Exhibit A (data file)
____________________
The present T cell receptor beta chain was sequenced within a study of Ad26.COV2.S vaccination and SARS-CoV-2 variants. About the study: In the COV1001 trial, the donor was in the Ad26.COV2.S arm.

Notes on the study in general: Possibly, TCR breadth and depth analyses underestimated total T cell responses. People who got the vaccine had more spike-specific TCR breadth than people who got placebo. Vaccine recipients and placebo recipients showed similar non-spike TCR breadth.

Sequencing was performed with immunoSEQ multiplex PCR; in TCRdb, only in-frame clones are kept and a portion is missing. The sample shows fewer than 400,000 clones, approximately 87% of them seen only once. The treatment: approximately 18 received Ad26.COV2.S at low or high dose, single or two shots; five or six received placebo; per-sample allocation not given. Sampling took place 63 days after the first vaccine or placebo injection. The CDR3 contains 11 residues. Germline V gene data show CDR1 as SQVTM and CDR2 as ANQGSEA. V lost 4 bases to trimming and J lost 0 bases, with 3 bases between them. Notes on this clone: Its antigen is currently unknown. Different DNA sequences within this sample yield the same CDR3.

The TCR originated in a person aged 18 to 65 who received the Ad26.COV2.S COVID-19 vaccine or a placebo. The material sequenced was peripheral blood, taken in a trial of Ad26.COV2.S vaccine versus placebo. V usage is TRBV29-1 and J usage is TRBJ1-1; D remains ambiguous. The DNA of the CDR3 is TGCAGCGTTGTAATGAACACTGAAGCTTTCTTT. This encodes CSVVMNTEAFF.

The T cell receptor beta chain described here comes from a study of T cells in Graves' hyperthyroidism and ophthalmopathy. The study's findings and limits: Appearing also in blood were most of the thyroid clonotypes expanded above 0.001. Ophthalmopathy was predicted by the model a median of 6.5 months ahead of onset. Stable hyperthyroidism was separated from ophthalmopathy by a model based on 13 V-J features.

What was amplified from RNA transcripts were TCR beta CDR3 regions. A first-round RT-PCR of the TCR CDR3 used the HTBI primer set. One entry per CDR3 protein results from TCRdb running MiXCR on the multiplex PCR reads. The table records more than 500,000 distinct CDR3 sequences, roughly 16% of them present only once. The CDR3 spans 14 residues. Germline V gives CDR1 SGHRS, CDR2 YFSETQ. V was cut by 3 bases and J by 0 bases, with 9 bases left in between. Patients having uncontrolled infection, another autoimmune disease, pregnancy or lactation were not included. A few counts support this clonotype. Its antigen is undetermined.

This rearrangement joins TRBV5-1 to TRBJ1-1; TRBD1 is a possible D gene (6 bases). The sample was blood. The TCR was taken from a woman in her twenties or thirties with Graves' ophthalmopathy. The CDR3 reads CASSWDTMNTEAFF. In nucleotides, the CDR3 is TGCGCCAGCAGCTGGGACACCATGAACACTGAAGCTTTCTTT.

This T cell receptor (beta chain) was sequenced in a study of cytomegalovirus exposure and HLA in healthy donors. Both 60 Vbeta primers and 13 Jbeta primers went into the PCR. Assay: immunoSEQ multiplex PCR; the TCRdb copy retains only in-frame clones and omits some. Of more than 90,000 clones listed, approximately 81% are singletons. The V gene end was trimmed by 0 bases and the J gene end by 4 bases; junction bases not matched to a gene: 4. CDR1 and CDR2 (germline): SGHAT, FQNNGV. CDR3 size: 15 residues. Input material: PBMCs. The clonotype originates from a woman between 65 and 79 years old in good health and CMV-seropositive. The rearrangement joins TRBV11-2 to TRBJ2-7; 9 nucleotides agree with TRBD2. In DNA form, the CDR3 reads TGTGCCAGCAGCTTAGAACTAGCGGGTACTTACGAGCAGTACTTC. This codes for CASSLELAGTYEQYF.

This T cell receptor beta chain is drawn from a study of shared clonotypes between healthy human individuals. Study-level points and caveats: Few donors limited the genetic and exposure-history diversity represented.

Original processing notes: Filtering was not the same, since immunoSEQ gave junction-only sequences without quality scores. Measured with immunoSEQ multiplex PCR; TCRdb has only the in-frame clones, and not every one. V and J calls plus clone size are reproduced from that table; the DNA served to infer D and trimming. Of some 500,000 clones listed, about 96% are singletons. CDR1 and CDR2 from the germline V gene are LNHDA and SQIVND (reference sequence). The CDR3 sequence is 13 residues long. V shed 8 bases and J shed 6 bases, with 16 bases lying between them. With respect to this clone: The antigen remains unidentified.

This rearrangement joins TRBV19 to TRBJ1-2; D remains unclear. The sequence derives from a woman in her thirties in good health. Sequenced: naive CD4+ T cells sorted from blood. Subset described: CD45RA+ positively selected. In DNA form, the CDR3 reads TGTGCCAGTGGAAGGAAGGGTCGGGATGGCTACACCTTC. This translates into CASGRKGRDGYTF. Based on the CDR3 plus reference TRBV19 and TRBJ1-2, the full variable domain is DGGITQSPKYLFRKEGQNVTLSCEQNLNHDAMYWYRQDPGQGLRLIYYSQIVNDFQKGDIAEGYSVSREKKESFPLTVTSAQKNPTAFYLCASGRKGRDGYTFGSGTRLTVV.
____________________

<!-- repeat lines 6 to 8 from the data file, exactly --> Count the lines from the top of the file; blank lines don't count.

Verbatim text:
What was amplified from RNA transcripts were TCR beta CDR3 regions. A first-round RT-PCR of the TCR CDR3 used the HTBI primer set. One entry per CDR3 protein results from TCRdb running MiXCR on the multiplex PCR reads. The table records more than 500,000 distinct CDR3 sequences, roughly 16% of them present only once. The CDR3 spans 14 residues. Germline V gives CDR1 SGHRS, CDR2 YFSETQ. V was cut by 3 bases and J by 0 bases, with 9 bases left in between. Patients having uncontrolled infection, another autoimmune disease, pregnancy or lactation were not included. A few counts support this clonotype. Its antigen is undetermined.

This rearrangement joins TRBV5-1 to TRBJ1-1; TRBD1 is a possible D gene (6 bases). The sample was blood. The TCR was taken from a woman in her twenties or thirties with Graves' ophthalmopathy. The CDR3 reads CASSWDTMNTEAFF. In nucleotides, the CDR3 is TGCGCCAGCAGCTGGGACACCATGAACACTGAAGCTTTCTTT.

This T cell receptor (beta chain) was sequenced in a study of cytomegalovirus exposure and HLA in healthy donors. Both 60 Vbeta primers and 13 Jbeta primers went into the PCR. Assay: immunoSEQ multiplex PCR; the TCRdb copy retains only in-frame clones and omits some. Of more than 90,000 clones listed, approximately 81% are singletons. The V gene end was trimmed by 0 bases and the J gene end by 4 bases; junction bases not matched to a gene: 4. CDR1 and CDR2 (germline): SGHAT, FQNNGV. CDR3 size: 15 residues. Input material: PBMCs. The clonotype originates from a woman between 65 and 79 years old in good health and CMV-seropositive. The rearrangement joins TRBV11-2 to TRBJ2-7; 9 nucleotides agree with TRBD2. In DNA form, the CDR3 reads TGTGCCAGCAGCTTAGAACTAGCGGGTACTTACGAGCAGTACTTC. This codes for CASSLELAGTYEQYF.